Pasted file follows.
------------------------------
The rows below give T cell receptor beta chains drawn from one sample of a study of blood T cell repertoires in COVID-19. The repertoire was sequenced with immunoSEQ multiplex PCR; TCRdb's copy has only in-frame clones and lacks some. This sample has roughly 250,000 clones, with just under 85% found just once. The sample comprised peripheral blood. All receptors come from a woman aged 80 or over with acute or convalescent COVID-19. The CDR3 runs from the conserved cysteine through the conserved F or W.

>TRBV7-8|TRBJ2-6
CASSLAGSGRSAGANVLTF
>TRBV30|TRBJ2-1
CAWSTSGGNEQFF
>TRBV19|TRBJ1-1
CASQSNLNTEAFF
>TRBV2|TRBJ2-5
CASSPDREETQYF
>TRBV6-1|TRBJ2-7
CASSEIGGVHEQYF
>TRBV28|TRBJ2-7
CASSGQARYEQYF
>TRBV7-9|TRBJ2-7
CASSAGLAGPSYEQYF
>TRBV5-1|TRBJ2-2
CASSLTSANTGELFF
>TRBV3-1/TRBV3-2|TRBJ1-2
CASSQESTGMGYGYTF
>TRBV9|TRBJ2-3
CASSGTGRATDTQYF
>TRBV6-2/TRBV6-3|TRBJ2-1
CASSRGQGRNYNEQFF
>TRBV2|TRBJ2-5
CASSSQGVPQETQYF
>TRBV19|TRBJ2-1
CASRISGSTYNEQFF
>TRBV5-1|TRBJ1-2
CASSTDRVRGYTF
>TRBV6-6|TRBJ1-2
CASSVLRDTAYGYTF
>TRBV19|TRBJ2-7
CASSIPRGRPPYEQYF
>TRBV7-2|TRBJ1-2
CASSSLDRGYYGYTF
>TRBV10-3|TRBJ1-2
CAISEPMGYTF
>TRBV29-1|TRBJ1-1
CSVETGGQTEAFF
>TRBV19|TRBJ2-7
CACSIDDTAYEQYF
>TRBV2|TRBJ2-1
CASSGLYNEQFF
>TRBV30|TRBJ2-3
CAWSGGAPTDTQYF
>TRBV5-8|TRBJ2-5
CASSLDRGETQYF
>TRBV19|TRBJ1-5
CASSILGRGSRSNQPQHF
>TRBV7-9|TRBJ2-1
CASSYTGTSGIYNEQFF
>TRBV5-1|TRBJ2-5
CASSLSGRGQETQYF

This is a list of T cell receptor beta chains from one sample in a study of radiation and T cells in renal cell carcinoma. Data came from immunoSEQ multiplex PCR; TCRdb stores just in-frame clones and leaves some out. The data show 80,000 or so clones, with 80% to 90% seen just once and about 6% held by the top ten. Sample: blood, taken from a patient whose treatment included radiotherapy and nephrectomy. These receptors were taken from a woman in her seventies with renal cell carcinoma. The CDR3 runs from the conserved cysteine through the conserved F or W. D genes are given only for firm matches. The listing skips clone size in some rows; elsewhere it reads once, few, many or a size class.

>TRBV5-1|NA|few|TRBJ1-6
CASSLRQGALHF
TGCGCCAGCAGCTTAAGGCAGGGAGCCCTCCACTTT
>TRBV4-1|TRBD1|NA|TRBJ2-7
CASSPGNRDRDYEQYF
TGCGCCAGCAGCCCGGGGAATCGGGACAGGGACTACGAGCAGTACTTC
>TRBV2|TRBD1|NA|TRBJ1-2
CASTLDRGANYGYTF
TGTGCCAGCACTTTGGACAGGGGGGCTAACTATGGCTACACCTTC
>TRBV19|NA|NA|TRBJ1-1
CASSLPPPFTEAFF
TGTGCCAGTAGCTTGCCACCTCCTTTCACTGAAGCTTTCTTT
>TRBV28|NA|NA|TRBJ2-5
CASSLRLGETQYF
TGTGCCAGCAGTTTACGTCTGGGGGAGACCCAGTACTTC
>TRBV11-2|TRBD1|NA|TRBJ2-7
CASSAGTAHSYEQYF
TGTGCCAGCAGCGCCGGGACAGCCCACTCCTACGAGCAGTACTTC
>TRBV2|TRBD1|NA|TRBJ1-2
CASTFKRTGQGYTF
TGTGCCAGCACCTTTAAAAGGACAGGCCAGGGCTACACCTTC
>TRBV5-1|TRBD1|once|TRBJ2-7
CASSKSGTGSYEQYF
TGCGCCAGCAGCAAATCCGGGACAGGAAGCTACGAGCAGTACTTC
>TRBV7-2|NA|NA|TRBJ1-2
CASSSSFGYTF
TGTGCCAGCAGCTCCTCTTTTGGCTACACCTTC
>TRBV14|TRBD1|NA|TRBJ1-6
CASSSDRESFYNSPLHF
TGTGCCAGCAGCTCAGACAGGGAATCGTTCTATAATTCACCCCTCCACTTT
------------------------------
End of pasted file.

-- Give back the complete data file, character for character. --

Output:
The rows below give T cell receptor beta chains drawn from one sample of a study of blood T cell repertoires in COVID-19. The repertoire was sequenced with immunoSEQ multiplex PCR; TCRdb's copy has only in-frame clones and lacks some. This sample has roughly 250,000 clones, with just under 85% found just once. The sample comprised peripheral blood. All receptors come from a woman aged 80 or over with acute or convalescent COVID-19. The CDR3 runs from the conserved cysteine through the conserved F or W.

>TRBV7-8|TRBJ2-6
CASSLAGSGRSAGANVLTF
>TRBV30|TRBJ2-1
CAWSTSGGNEQFF
>TRBV19|TRBJ1-1
CASQSNLNTEAFF
>TRBV2|TRBJ2-5
CASSPDREETQYF
>TRBV6-1|TRBJ2-7
CASSEIGGVHEQYF
>TRBV28|TRBJ2-7
CASSGQARYEQYF
>TRBV7-9|TRBJ2-7
CASSAGLAGPSYEQYF
>TRBV5-1|TRBJ2-2
CASSLTSANTGELFF
>TRBV3-1/TRBV3-2|TRBJ1-2
CASSQESTGMGYGYTF
>TRBV9|TRBJ2-3
CASSGTGRATDTQYF
>TRBV6-2/TRBV6-3|TRBJ2-1
CASSRGQGRNYNEQFF
>TRBV2|TRBJ2-5
CASSSQGVPQETQYF
>TRBV19|TRBJ2-1
CASRISGSTYNEQFF
>TRBV5-1|TRBJ1-2
CASSTDRVRGYTF
>TRBV6-6|TRBJ1-2
CASSVLRDTAYGYTF
>TRBV19|TRBJ2-7
CASSIPRGRPPYEQYF
>TRBV7-2|TRBJ1-2
CASSSLDRGYYGYTF
>TRBV10-3|TRBJ1-2
CAISEPMGYTF
>TRBV29-1|TRBJ1-1
CSVETGGQTEAFF
>TRBV19|TRBJ2-7
CACSIDDTAYEQYF
>TRBV2|TRBJ2-1
CASSGLYNEQFF
>TRBV30|TRBJ2-3
CAWSGGAPTDTQYF
>TRBV5-8|TRBJ2-5
CASSLDRGETQYF
>TRBV19|TRBJ1-5
CASSILGRGSRSNQPQHF
>TRBV7-9|TRBJ2-1
CASSYTGTSGIYNEQFF
>TRBV5-1|TRBJ2-5
CASSLSGRGQETQYF

This is a list of T cell receptor beta chains from one sample in a study of radiation and T cells in renal cell carcinoma. Data came from immunoSEQ multiplex PCR; TCRdb stores just in-frame clones and leaves some out. The data show 80,000 or so clones, with 80% to 90% seen just once and about 6% held by the top ten. Sample: blood, taken from a patient whose treatment included radiotherapy and nephrectomy. These receptors were taken from a woman in her seventies with renal cell carcinoma. The CDR3 runs from the conserved cysteine through the conserved F or W. D genes are given only for firm matches. The listing skips clone size in some rows; elsewhere it reads once, few, many or a size class.

>TRBV5-1|NA|few|TRBJ1-6
CASSLRQGALHF
TGCGCCAGCAGCTTAAGGCAGGGAGCCCTCCACTTT
>TRBV4-1|TRBD1|NA|TRBJ2-7
CASSPGNRDRDYEQYF
TGCGCCAGCAGCCCGGGGAATCGGGACAGGGACTACGAGCAGTACTTC
>TRBV2|TRBD1|NA|TRBJ1-2
CASTLDRGANYGYTF
TGTGCCAGCACTTTGGACAGGGGGGCTAACTATGGCTACACCTTC
>TRBV19|NA|NA|TRBJ1-1
CASSLPPPFTEAFF
TGTGCCAGTAGCTTGCCACCTCCTTTCACTGAAGCTTTCTTT
>TRBV28|NA|NA|TRBJ2-5
CASSLRLGETQYF
TGTGCCAGCAGTTTACGTCTGGGGGAGACCCAGTACTTC
>TRBV11-2|TRBD1|NA|TRBJ2-7
CASSAGTAHSYEQYF
TGTGCCAGCAGCGCCGGGACAGCCCACTCCTACGAGCAGTACTTC
>TRBV2|TRBD1|NA|TRBJ1-2
CASTFKRTGQGYTF
TGTGCCAGCACCTTTAAAAGGACAGGCCAGGGCTACACCTTC
>TRBV5-1|TRBD1|once|TRBJ2-7
CASSKSGTGSYEQYF
TGCGCCAGCAGCAAATCCGGGACAGGAAGCTACGAGCAGTACTTC
>TRBV7-2|NA|NA|TRBJ1-2
CASSSSFGYTF
TGTGCCAGCAGCTCCTCTTTTGGCTACACCTTC
>TRBV14|TRBD1|NA|TRBJ1-6
CASSSDRESFYNSPLHF
TGTGCCAGCAGCTCAGACAGGGAATCGTTCTATAATTCACCCCTCCACTTT